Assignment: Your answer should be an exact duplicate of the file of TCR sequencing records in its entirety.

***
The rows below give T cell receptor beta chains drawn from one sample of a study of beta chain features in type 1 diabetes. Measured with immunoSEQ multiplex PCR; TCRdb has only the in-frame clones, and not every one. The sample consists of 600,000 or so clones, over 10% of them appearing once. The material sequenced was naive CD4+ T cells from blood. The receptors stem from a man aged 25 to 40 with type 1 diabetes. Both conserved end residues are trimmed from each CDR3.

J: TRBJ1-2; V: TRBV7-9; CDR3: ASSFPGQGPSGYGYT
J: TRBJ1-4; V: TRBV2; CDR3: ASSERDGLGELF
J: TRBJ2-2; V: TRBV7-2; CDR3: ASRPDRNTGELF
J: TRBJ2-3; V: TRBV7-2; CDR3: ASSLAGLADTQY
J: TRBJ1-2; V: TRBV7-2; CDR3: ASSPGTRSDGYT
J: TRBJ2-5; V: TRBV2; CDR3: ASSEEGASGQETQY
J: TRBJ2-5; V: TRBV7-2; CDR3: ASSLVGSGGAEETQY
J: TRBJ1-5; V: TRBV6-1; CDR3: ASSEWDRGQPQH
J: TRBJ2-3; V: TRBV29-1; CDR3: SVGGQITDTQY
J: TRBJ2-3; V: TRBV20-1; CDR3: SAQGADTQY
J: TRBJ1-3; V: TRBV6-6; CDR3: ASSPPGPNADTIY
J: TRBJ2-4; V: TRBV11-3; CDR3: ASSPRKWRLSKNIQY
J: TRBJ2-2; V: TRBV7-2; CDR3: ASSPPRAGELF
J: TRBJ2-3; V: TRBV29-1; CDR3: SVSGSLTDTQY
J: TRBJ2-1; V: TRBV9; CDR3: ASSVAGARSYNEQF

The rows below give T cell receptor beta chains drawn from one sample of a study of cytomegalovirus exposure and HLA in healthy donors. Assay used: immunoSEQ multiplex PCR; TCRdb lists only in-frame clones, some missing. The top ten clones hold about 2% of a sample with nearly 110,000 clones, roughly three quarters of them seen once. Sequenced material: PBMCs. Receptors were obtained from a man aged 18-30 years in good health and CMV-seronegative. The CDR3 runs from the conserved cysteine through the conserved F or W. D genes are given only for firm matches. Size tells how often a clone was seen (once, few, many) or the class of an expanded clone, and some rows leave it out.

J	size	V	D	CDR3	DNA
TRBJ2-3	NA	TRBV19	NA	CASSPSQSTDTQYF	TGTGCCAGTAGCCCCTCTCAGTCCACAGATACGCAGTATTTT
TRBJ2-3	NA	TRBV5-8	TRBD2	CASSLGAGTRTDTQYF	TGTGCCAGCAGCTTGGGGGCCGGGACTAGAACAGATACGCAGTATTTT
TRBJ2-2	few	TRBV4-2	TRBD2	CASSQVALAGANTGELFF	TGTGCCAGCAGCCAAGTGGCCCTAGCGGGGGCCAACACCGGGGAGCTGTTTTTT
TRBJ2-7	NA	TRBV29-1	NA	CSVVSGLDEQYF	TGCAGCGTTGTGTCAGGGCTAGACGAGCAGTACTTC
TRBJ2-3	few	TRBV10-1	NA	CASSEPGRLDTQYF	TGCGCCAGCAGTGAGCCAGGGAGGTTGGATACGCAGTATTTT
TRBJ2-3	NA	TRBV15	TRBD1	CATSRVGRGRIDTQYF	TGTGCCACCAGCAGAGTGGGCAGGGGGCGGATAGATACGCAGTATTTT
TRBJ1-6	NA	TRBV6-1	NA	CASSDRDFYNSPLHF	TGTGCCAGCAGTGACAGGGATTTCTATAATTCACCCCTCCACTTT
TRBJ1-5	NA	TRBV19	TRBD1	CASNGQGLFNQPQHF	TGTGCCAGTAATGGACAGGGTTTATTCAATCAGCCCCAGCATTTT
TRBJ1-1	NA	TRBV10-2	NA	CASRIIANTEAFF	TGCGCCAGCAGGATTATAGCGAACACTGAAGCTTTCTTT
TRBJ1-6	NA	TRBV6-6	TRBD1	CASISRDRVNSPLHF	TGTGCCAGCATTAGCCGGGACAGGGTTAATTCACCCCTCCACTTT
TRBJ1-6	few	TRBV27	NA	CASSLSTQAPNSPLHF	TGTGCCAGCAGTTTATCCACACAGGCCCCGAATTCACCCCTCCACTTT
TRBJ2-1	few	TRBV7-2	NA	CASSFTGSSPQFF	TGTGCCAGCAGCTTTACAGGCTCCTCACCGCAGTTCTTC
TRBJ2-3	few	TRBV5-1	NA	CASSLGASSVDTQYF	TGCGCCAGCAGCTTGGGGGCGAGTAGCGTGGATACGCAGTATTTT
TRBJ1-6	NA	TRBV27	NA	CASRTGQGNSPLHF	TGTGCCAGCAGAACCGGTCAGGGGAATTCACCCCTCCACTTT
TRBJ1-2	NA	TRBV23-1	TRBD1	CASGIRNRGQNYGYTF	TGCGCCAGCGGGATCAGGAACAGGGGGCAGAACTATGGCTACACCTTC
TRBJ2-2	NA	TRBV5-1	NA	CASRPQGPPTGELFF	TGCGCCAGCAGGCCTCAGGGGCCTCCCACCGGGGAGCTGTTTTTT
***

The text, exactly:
The rows below give T cell receptor beta chains drawn from one sample of a study of beta chain features in type 1 diabetes. Measured with immunoSEQ multiplex PCR; TCRdb has only the in-frame clones, and not every one. The sample consists of 600,000 or so clones, over 10% of them appearing once. The material sequenced was naive CD4+ T cells from blood. The receptors stem from a man aged 25 to 40 with type 1 diabetes. Both conserved end residues are trimmed from each CDR3.

J: TRBJ1-2; V: TRBV7-9; CDR3: ASSFPGQGPSGYGYT
J: TRBJ1-4; V: TRBV2; CDR3: ASSERDGLGELF
J: TRBJ2-2; V: TRBV7-2; CDR3: ASRPDRNTGELF
J: TRBJ2-3; V: TRBV7-2; CDR3: ASSLAGLADTQY
J: TRBJ1-2; V: TRBV7-2; CDR3: ASSPGTRSDGYT
J: TRBJ2-5; V: TRBV2; CDR3: ASSEEGASGQETQY
J: TRBJ2-5; V: TRBV7-2; CDR3: ASSLVGSGGAEETQY
J: TRBJ1-5; V: TRBV6-1; CDR3: ASSEWDRGQPQH
J: TRBJ2-3; V: TRBV29-1; CDR3: SVGGQITDTQY
J: TRBJ2-3; V: TRBV20-1; CDR3: SAQGADTQY
J: TRBJ1-3; V: TRBV6-6; CDR3: ASSPPGPNADTIY
J: TRBJ2-4; V: TRBV11-3; CDR3: ASSPRKWRLSKNIQY
J: TRBJ2-2; V: TRBV7-2; CDR3: ASSPPRAGELF
J: TRBJ2-3; V: TRBV29-1; CDR3: SVSGSLTDTQY
J: TRBJ2-1; V: TRBV9; CDR3: ASSVAGARSYNEQF

The rows below give T cell receptor beta chains drawn from one sample of a study of cytomegalovirus exposure and HLA in healthy donors. Assay used: immunoSEQ multiplex PCR; TCRdb lists only in-frame clones, some missing. The top ten clones hold about 2% of a sample with nearly 110,000 clones, roughly three quarters of them seen once. Sequenced material: PBMCs. Receptors were obtained from a man aged 18-30 years in good health and CMV-seronegative. The CDR3 runs from the conserved cysteine through the conserved F or W. D genes are given only for firm matches. Size tells how often a clone was seen (once, few, many) or the class of an expanded clone, and some rows leave it out.

J	size	V	D	CDR3	DNA
TRBJ2-3	NA	TRBV19	NA	CASSPSQSTDTQYF	TGTGCCAGTAGCCCCTCTCAGTCCACAGATACGCAGTATTTT
TRBJ2-3	NA	TRBV5-8	TRBD2	CASSLGAGTRTDTQYF	TGTGCCAGCAGCTTGGGGGCCGGGACTAGAACAGATACGCAGTATTTT
TRBJ2-2	few	TRBV4-2	TRBD2	CASSQVALAGANTGELFF	TGTGCCAGCAGCCAAGTGGCCCTAGCGGGGGCCAACACCGGGGAGCTGTTTTTT
TRBJ2-7	NA	TRBV29-1	NA	CSVVSGLDEQYF	TGCAGCGTTGTGTCAGGGCTAGACGAGCAGTACTTC
TRBJ2-3	few	TRBV10-1	NA	CASSEPGRLDTQYF	TGCGCCAGCAGTGAGCCAGGGAGGTTGGATACGCAGTATTTT
TRBJ2-3	NA	TRBV15	TRBD1	CATSRVGRGRIDTQYF	TGTGCCACCAGCAGAGTGGGCAGGGGGCGGATAGATACGCAGTATTTT
TRBJ1-6	NA	TRBV6-1	NA	CASSDRDFYNSPLHF	TGTGCCAGCAGTGACAGGGATTTCTATAATTCACCCCTCCACTTT
TRBJ1-5	NA	TRBV19	TRBD1	CASNGQGLFNQPQHF	TGTGCCAGTAATGGACAGGGTTTATTCAATCAGCCCCAGCATTTT
TRBJ1-1	NA	TRBV10-2	NA	CASRIIANTEAFF	TGCGCCAGCAGGATTATAGCGAACACTGAAGCTTTCTTT
TRBJ1-6	NA	TRBV6-6	TRBD1	CASISRDRVNSPLHF	TGTGCCAGCATTAGCCGGGACAGGGTTAATTCACCCCTCCACTTT
TRBJ1-6	few	TRBV27	NA	CASSLSTQAPNSPLHF	TGTGCCAGCAGTTTATCCACACAGGCCCCGAATTCACCCCTCCACTTT
TRBJ2-1	few	TRBV7-2	NA	CASSFTGSSPQFF	TGTGCCAGCAGCTTTACAGGCTCCTCACCGCAGTTCTTC
TRBJ2-3	few	TRBV5-1	NA	CASSLGASSVDTQYF	TGCGCCAGCAGCTTGGGGGCGAGTAGCGTGGATACGCAGTATTTT
TRBJ1-6	NA	TRBV27	NA	CASRTGQGNSPLHF	TGTGCCAGCAGAACCGGTCAGGGGAATTCACCCCTCCACTTT
TRBJ1-2	NA	TRBV23-1	TRBD1	CASGIRNRGQNYGYTF	TGCGCCAGCGGGATCAGGAACAGGGGGCAGAACTATGGCTACACCTTC
TRBJ2-2	NA	TRBV5-1	NA	CASRPQGPPTGELFF	TGCGCCAGCAGGCCTCAGGGGCCTCCCACCGGGGAGCTGTTTTTT